How many more years were added to the estimated 1,239 years lost for every 100,000 Black men, and 218 years lost for every 100,000 Black women, according to sociologist Patrick Sharkey?
Most importantly, how much longer until we dismiss the notion that gun violence is a byproduct of Black culture as opposed to an inevitable result of deliberately racist policies still haunting us in our present day?
Research continues to reveal that poverty blended with the consequences of discriminatory policies such as redlining and disinvestment is what concentrates gun violence in an area.
Four of the five homicides in Seattle this year have taken place in its South End, an area historically subject to prejudicial discrimination and underinvestment.
“People didn’t trip and fall into these poor neighborhoods. How do we have a conversation that acknowledges how the war on drugs, redlining, and lack of resources impacted these communities,” said Derrick Wheeler-Smith, the director of the Zero Youth Detention program at King County Public Health.
That discussion must also emphasize social mobility for our youth.
“Let’s say there’s a young person whose identity is defined through their ability to hold and use a gun. That gun becomes their identity and their status. We can’t say ‘put the gun down’ without giving them a different identity,” said Chevonna Gaylor, a trauma therapist who counseled Community Passageways staff.
If there is no career, educational opportunity or support, it doesn’t matter how many times you tell someone they are brilliant and worthy. You have betrayed your disbelief in them.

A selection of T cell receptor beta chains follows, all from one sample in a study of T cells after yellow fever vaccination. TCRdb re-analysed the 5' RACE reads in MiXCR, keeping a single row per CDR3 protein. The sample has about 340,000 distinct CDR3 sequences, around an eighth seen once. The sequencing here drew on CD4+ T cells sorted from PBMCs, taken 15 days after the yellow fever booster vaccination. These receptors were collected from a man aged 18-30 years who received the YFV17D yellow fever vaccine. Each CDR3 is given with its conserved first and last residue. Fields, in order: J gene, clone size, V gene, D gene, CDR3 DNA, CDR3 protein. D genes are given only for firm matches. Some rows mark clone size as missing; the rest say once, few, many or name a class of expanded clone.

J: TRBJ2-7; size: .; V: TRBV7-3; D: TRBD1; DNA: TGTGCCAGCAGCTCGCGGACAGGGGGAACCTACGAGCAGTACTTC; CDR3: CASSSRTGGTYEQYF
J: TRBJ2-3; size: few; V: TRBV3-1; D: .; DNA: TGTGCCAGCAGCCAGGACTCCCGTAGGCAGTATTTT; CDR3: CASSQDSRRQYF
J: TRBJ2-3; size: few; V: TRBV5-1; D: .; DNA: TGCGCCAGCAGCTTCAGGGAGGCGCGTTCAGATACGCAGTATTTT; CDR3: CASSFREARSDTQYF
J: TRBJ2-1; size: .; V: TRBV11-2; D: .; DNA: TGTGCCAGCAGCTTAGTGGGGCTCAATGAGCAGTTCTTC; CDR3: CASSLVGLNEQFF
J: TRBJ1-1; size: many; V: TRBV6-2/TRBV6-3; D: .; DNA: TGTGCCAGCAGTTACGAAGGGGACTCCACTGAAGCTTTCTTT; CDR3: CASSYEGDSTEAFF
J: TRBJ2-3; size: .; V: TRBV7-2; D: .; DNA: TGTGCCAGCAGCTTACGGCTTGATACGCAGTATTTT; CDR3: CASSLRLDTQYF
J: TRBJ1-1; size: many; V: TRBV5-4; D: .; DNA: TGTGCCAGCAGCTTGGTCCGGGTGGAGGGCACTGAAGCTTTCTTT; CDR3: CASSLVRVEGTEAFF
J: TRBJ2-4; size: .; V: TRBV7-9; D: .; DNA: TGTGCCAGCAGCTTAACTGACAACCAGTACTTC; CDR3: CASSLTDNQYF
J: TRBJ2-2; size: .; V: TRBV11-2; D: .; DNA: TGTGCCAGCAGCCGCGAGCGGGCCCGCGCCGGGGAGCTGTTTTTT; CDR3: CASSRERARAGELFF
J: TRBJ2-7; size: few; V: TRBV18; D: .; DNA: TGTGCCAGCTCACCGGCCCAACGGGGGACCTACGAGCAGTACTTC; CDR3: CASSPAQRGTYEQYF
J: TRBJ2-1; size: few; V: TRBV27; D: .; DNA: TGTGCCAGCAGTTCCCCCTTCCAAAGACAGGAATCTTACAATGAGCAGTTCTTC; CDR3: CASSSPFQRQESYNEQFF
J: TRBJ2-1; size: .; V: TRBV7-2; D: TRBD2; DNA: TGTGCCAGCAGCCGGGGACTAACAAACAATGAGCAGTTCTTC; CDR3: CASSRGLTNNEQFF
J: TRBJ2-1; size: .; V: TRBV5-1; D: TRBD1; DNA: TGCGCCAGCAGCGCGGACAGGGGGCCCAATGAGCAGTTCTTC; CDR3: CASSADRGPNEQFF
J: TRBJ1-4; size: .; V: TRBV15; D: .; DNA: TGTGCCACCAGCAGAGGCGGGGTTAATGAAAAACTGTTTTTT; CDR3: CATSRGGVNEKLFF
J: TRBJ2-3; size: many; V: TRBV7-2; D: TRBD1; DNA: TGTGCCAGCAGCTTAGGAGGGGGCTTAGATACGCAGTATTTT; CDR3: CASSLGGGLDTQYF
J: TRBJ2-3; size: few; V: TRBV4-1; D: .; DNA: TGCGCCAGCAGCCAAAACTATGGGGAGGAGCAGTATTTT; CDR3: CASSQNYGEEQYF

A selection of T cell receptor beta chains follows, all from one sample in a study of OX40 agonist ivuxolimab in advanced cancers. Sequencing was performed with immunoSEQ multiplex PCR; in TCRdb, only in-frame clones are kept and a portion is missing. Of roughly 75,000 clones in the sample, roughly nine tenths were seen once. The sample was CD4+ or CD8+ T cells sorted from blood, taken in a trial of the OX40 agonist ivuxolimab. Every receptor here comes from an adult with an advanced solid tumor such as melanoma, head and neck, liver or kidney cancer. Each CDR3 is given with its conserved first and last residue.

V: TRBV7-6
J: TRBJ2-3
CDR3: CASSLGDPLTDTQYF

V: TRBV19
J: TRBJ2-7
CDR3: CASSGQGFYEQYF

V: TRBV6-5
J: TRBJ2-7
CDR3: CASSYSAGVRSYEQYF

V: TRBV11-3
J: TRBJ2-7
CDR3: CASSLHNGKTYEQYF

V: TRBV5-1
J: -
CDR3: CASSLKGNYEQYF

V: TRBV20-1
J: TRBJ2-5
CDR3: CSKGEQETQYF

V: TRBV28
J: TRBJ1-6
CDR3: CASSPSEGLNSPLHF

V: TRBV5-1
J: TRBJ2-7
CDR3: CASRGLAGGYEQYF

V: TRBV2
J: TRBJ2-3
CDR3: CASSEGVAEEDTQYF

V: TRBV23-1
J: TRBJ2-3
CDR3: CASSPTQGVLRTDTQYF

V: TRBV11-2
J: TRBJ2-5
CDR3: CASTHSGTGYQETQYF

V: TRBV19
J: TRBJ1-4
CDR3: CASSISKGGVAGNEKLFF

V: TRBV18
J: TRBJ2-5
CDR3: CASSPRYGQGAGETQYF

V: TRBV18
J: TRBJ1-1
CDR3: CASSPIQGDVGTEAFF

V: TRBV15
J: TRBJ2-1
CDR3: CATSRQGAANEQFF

“There’s a saying, ‘Put the gun down and pick up a plan,’” said Gaylor, adding that that plan has to be built by and for communities.
But it must also be funded adequately and sustainably — more than the meager, targeted programs that exist now.
Black lives are lost because we fail to sustainably invest in the communities that house them. Collectively, we can either choose to tolerate these deaths or we can try to reduce them with targeted resources that truly benefit the entire community.
As we deliberate, more and more die because of this inaction in our city and in our country.
The apathy we have shown our Averys and Latrels in death cannot persist in life.
Marcus Harrison Green is the publisher of the South Seattle Emerald. Growing up in South Seattle, he experienced firsthand the impact of one-dimensional stories on marginalized communities, which taught him the value of authentic narratives. After an unfulfilling stint in the investment world during his twenties, Marcus returned to his community with a newfound purpose of telling stories with nuance, complexity, and multidimensionality with the hope of advancing social change. This led him to become a writer and found the Emerald. He was named one of Seattle’s most influential people by Seattle Magazine in 2016 and was awarded 2020 Individual Human Rights Leader by the Seattle Human Rights Commission.
Featured Image: Illustration by Vladimir Verano.